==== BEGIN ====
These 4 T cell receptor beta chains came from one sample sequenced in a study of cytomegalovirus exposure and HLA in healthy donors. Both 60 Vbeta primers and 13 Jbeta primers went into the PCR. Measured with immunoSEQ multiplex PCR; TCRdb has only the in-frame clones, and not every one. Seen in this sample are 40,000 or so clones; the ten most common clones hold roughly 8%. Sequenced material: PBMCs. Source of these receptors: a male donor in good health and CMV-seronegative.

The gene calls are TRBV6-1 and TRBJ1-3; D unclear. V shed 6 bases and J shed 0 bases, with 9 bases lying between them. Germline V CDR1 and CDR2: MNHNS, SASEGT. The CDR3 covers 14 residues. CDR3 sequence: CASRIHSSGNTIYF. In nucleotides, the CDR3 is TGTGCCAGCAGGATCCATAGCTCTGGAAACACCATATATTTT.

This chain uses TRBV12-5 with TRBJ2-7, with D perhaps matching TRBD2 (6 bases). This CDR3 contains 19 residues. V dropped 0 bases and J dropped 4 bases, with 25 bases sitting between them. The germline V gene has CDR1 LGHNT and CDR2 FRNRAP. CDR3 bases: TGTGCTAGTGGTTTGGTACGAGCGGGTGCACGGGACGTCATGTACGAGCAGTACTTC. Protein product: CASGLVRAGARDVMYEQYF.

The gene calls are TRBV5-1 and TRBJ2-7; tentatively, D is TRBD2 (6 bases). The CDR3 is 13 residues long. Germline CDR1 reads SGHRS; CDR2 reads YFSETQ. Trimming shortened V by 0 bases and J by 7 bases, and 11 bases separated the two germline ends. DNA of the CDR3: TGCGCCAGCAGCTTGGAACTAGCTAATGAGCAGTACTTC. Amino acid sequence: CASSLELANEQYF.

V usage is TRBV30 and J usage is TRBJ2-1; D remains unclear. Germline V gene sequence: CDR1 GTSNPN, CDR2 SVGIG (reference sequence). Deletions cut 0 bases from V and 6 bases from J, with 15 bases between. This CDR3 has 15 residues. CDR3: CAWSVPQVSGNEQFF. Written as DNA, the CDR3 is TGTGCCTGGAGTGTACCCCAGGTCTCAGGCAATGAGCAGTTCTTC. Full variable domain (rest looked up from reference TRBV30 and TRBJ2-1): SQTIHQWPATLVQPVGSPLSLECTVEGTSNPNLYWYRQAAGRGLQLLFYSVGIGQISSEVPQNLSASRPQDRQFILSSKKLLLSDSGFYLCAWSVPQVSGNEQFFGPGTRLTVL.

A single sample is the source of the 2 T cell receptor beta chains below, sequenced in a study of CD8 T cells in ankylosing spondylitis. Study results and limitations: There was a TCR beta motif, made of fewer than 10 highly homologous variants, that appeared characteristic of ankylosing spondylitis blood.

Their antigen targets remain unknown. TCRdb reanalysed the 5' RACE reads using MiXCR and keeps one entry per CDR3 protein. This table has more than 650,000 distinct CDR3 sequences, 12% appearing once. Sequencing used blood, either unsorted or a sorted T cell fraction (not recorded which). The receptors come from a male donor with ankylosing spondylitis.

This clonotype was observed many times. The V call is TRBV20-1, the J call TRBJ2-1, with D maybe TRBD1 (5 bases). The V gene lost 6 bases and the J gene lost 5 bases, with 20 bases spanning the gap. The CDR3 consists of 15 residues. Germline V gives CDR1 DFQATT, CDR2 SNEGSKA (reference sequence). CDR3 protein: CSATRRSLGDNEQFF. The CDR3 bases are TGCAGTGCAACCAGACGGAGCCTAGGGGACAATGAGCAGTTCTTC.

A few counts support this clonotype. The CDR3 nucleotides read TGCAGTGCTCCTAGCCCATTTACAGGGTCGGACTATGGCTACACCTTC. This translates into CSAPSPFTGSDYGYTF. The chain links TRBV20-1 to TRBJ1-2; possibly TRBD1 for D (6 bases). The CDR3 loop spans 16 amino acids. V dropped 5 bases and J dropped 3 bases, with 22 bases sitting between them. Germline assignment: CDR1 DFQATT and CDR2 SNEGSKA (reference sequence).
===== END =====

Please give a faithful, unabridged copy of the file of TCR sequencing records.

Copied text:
These 4 T cell receptor beta chains came from one sample sequenced in a study of cytomegalovirus exposure and HLA in healthy donors. Both 60 Vbeta primers and 13 Jbeta primers went into the PCR. Measured with immunoSEQ multiplex PCR; TCRdb has only the in-frame clones, and not every one. Seen in this sample are 40,000 or so clones; the ten most common clones hold roughly 8%. Sequenced material: PBMCs. Source of these receptors: a male donor in good health and CMV-seronegative.

The gene calls are TRBV6-1 and TRBJ1-3; D unclear. V shed 6 bases and J shed 0 bases, with 9 bases lying between them. Germline V CDR1 and CDR2: MNHNS, SASEGT. The CDR3 covers 14 residues. CDR3 sequence: CASRIHSSGNTIYF. In nucleotides, the CDR3 is TGTGCCAGCAGGATCCATAGCTCTGGAAACACCATATATTTT.

This chain uses TRBV12-5 with TRBJ2-7, with D perhaps matching TRBD2 (6 bases). This CDR3 contains 19 residues. V dropped 0 bases and J dropped 4 bases, with 25 bases sitting between them. The germline V gene has CDR1 LGHNT and CDR2 FRNRAP. CDR3 bases: TGTGCTAGTGGTTTGGTACGAGCGGGTGCACGGGACGTCATGTACGAGCAGTACTTC. Protein product: CASGLVRAGARDVMYEQYF.

The gene calls are TRBV5-1 and TRBJ2-7; tentatively, D is TRBD2 (6 bases). The CDR3 is 13 residues long. Germline CDR1 reads SGHRS; CDR2 reads YFSETQ. Trimming shortened V by 0 bases and J by 7 bases, and 11 bases separated the two germline ends. DNA of the CDR3: TGCGCCAGCAGCTTGGAACTAGCTAATGAGCAGTACTTC. Amino acid sequence: CASSLELANEQYF.

V usage is TRBV30 and J usage is TRBJ2-1; D remains unclear. Germline V gene sequence: CDR1 GTSNPN, CDR2 SVGIG (reference sequence). Deletions cut 0 bases from V and 6 bases from J, with 15 bases between. This CDR3 has 15 residues. CDR3: CAWSVPQVSGNEQFF. Written as DNA, the CDR3 is TGTGCCTGGAGTGTACCCCAGGTCTCAGGCAATGAGCAGTTCTTC. Full variable domain (rest looked up from reference TRBV30 and TRBJ2-1): SQTIHQWPATLVQPVGSPLSLECTVEGTSNPNLYWYRQAAGRGLQLLFYSVGIGQISSEVPQNLSASRPQDRQFILSSKKLLLSDSGFYLCAWSVPQVSGNEQFFGPGTRLTVL.

A single sample is the source of the 2 T cell receptor beta chains below, sequenced in a study of CD8 T cells in ankylosing spondylitis. Study results and limitations: There was a TCR beta motif, made of fewer than 10 highly homologous variants, that appeared characteristic of ankylosing spondylitis blood.

Their antigen targets remain unknown. TCRdb reanalysed the 5' RACE reads using MiXCR and keeps one entry per CDR3 protein. This table has more than 650,000 distinct CDR3 sequences, 12% appearing once. Sequencing used blood, either unsorted or a sorted T cell fraction (not recorded which). The receptors come from a male donor with ankylosing spondylitis.

This clonotype was observed many times. The V call is TRBV20-1, the J call TRBJ2-1, with D maybe TRBD1 (5 bases). The V gene lost 6 bases and the J gene lost 5 bases, with 20 bases spanning the gap. The CDR3 consists of 15 residues. Germline V gives CDR1 DFQATT, CDR2 SNEGSKA (reference sequence). CDR3 protein: CSATRRSLGDNEQFF. The CDR3 bases are TGCAGTGCAACCAGACGGAGCCTAGGGGACAATGAGCAGTTCTTC.

A few counts support this clonotype. The CDR3 nucleotides read TGCAGTGCTCCTAGCCCATTTACAGGGTCGGACTATGGCTACACCTTC. This translates into CSAPSPFTGSDYGYTF. The chain links TRBV20-1 to TRBJ1-2; possibly TRBD1 for D (6 bases). The CDR3 loop spans 16 amino acids. V dropped 5 bases and J dropped 3 bases, with 22 bases sitting between them. Germline assignment: CDR1 DFQATT and CDR2 SNEGSKA (reference sequence).